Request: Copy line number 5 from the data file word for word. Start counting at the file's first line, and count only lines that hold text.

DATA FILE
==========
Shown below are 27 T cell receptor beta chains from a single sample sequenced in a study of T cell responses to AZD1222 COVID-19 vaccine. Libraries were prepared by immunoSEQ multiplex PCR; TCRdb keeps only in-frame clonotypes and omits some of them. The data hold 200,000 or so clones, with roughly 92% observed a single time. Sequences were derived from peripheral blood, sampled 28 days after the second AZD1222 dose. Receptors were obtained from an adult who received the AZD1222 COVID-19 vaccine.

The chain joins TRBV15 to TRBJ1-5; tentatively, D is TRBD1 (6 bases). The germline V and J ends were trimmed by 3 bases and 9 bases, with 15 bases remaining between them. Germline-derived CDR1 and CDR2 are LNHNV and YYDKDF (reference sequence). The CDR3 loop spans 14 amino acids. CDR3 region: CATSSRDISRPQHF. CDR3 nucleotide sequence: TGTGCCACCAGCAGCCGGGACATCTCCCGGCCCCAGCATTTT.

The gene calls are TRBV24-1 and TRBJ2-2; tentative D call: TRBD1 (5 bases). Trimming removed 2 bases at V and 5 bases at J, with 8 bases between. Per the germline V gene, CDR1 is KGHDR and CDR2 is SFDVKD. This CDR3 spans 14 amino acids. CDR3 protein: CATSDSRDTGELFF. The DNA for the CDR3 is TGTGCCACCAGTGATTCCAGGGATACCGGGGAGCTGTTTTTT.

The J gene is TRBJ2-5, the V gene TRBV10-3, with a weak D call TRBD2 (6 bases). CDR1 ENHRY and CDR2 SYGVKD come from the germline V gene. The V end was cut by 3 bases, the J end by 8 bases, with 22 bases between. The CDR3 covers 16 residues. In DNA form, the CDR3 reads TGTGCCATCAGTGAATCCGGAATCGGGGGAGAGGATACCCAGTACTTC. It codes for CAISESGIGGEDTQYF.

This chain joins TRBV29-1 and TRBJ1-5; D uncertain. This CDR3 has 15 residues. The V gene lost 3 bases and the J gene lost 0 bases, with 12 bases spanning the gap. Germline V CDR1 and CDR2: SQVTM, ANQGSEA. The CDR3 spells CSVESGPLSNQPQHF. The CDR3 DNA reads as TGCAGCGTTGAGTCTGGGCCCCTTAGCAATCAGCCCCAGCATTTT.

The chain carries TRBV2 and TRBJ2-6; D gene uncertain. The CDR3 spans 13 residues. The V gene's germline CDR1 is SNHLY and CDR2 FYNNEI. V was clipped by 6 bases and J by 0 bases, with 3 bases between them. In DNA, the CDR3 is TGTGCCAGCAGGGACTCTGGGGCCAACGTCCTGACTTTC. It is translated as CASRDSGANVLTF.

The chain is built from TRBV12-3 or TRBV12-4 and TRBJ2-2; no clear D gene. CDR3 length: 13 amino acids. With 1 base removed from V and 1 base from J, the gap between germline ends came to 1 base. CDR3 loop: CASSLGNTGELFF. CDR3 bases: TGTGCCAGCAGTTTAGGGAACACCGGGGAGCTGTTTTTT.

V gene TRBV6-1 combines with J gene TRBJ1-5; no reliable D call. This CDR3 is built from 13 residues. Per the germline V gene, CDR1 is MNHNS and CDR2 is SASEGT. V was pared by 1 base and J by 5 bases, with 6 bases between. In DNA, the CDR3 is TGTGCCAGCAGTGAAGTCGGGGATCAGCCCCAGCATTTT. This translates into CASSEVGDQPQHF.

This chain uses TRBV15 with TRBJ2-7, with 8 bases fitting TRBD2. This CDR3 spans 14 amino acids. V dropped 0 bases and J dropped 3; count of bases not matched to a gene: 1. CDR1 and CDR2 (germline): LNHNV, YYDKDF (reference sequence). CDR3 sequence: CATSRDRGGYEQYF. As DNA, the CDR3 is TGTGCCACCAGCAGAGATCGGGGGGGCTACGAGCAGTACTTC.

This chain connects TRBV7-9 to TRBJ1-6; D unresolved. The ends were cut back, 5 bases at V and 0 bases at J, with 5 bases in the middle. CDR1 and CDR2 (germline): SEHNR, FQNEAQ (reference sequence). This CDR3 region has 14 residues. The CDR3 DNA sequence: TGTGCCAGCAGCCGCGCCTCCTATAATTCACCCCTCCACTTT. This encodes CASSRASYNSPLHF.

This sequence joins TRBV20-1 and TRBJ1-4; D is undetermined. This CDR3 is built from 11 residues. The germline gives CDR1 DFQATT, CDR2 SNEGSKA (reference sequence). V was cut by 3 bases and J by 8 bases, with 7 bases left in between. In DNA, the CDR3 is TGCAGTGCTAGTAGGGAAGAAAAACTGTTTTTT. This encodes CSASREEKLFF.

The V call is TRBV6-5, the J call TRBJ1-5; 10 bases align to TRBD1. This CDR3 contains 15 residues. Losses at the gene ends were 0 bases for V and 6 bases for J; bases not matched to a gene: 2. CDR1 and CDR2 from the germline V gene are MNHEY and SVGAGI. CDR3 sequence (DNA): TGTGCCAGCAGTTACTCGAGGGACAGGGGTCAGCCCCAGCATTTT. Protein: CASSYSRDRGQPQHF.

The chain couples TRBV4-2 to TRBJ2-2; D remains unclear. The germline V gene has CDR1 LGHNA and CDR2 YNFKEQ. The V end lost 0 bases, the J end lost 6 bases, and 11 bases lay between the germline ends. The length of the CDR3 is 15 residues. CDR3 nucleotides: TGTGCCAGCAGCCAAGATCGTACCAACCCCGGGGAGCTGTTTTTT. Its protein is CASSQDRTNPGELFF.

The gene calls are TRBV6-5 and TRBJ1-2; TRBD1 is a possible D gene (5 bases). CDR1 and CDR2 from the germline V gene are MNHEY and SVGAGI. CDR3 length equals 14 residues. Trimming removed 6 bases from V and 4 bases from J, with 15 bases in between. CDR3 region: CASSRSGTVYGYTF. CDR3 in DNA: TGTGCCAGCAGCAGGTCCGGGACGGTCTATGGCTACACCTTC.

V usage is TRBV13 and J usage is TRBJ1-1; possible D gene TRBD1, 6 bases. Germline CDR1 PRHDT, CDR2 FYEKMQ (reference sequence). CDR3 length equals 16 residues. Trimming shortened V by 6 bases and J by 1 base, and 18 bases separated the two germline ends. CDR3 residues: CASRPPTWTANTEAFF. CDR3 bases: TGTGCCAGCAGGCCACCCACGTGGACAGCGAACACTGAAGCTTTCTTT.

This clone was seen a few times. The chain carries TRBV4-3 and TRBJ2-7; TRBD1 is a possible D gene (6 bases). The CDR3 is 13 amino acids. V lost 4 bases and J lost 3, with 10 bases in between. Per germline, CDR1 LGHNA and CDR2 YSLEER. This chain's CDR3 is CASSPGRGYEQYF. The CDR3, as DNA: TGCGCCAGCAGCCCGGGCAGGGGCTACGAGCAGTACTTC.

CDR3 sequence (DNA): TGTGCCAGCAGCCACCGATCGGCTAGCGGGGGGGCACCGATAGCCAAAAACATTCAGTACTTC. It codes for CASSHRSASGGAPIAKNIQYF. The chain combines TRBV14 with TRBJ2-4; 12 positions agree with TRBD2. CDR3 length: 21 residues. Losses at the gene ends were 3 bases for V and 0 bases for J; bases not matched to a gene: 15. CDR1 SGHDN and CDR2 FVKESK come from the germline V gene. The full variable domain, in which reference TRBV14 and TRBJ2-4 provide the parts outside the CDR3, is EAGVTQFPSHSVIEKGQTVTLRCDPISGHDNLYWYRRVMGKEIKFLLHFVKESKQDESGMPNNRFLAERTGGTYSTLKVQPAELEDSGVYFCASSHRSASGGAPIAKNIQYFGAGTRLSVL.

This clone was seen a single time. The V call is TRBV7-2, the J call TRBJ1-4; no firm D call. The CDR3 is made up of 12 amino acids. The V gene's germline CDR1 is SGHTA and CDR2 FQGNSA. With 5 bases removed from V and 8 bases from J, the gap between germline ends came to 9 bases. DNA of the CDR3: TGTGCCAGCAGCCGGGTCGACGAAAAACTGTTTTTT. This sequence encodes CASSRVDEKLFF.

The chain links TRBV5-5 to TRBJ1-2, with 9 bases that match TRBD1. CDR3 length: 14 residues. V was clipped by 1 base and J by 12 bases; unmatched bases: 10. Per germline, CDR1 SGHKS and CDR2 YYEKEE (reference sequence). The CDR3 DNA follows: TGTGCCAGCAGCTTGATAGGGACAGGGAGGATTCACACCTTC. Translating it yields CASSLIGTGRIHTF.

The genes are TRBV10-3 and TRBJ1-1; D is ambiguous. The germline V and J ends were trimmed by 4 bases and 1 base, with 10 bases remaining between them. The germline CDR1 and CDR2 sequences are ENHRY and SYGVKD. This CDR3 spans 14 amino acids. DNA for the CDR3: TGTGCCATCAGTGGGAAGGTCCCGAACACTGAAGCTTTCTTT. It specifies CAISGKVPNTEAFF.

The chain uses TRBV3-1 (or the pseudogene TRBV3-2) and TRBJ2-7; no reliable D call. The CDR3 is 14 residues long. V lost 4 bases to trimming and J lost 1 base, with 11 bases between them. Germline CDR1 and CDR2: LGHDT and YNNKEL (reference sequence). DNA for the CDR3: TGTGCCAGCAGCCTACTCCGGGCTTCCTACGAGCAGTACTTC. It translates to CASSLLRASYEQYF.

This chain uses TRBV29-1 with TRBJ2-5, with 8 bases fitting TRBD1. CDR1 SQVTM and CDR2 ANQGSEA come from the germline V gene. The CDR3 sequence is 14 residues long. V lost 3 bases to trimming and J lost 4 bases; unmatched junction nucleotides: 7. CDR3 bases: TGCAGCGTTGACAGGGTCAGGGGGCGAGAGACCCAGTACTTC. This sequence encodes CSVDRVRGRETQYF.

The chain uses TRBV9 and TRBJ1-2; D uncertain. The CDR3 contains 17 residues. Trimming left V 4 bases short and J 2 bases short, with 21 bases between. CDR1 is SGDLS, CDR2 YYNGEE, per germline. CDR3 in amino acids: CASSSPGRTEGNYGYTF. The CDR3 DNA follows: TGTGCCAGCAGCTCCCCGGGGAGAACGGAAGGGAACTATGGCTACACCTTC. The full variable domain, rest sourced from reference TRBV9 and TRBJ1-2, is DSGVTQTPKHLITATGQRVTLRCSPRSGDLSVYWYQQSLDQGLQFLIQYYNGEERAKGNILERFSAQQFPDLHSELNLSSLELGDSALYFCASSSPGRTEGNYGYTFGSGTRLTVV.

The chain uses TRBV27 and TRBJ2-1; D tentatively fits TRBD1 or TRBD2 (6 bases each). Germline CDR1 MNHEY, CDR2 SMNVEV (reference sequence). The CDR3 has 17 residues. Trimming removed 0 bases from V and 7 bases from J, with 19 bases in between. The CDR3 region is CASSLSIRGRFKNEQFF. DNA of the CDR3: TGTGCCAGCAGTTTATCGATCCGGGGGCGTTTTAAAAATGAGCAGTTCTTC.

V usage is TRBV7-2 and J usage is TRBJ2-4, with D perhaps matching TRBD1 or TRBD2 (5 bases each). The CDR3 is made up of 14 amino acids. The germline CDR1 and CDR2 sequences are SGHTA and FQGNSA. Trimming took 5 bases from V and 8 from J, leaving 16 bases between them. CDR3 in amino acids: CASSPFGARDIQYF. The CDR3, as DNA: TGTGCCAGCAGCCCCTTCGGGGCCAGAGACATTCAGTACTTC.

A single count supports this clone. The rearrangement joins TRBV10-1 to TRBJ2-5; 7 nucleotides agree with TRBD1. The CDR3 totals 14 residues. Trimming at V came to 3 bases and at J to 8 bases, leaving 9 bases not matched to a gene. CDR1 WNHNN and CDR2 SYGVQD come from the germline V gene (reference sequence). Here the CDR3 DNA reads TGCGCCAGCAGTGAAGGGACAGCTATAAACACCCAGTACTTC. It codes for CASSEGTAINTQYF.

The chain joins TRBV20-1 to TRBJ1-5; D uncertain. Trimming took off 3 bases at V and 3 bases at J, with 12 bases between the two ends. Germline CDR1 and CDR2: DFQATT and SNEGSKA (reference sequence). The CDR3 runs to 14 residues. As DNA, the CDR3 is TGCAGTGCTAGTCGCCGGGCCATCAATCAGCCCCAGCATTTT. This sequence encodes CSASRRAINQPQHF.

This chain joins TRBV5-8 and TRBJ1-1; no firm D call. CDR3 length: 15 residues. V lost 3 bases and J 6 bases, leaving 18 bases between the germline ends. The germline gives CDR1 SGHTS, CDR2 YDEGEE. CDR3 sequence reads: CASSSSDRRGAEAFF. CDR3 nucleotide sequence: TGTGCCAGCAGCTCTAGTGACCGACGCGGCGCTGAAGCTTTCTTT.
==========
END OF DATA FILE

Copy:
This chain joins TRBV29-1 and TRBJ1-5; D uncertain. This CDR3 has 15 residues. The V gene lost 3 bases and the J gene lost 0 bases, with 12 bases spanning the gap. Germline V CDR1 and CDR2: SQVTM, ANQGSEA. The CDR3 spells CSVESGPLSNQPQHF. The CDR3 DNA reads as TGCAGCGTTGAGTCTGGGCCCCTTAGCAATCAGCCCCAGCATTTT.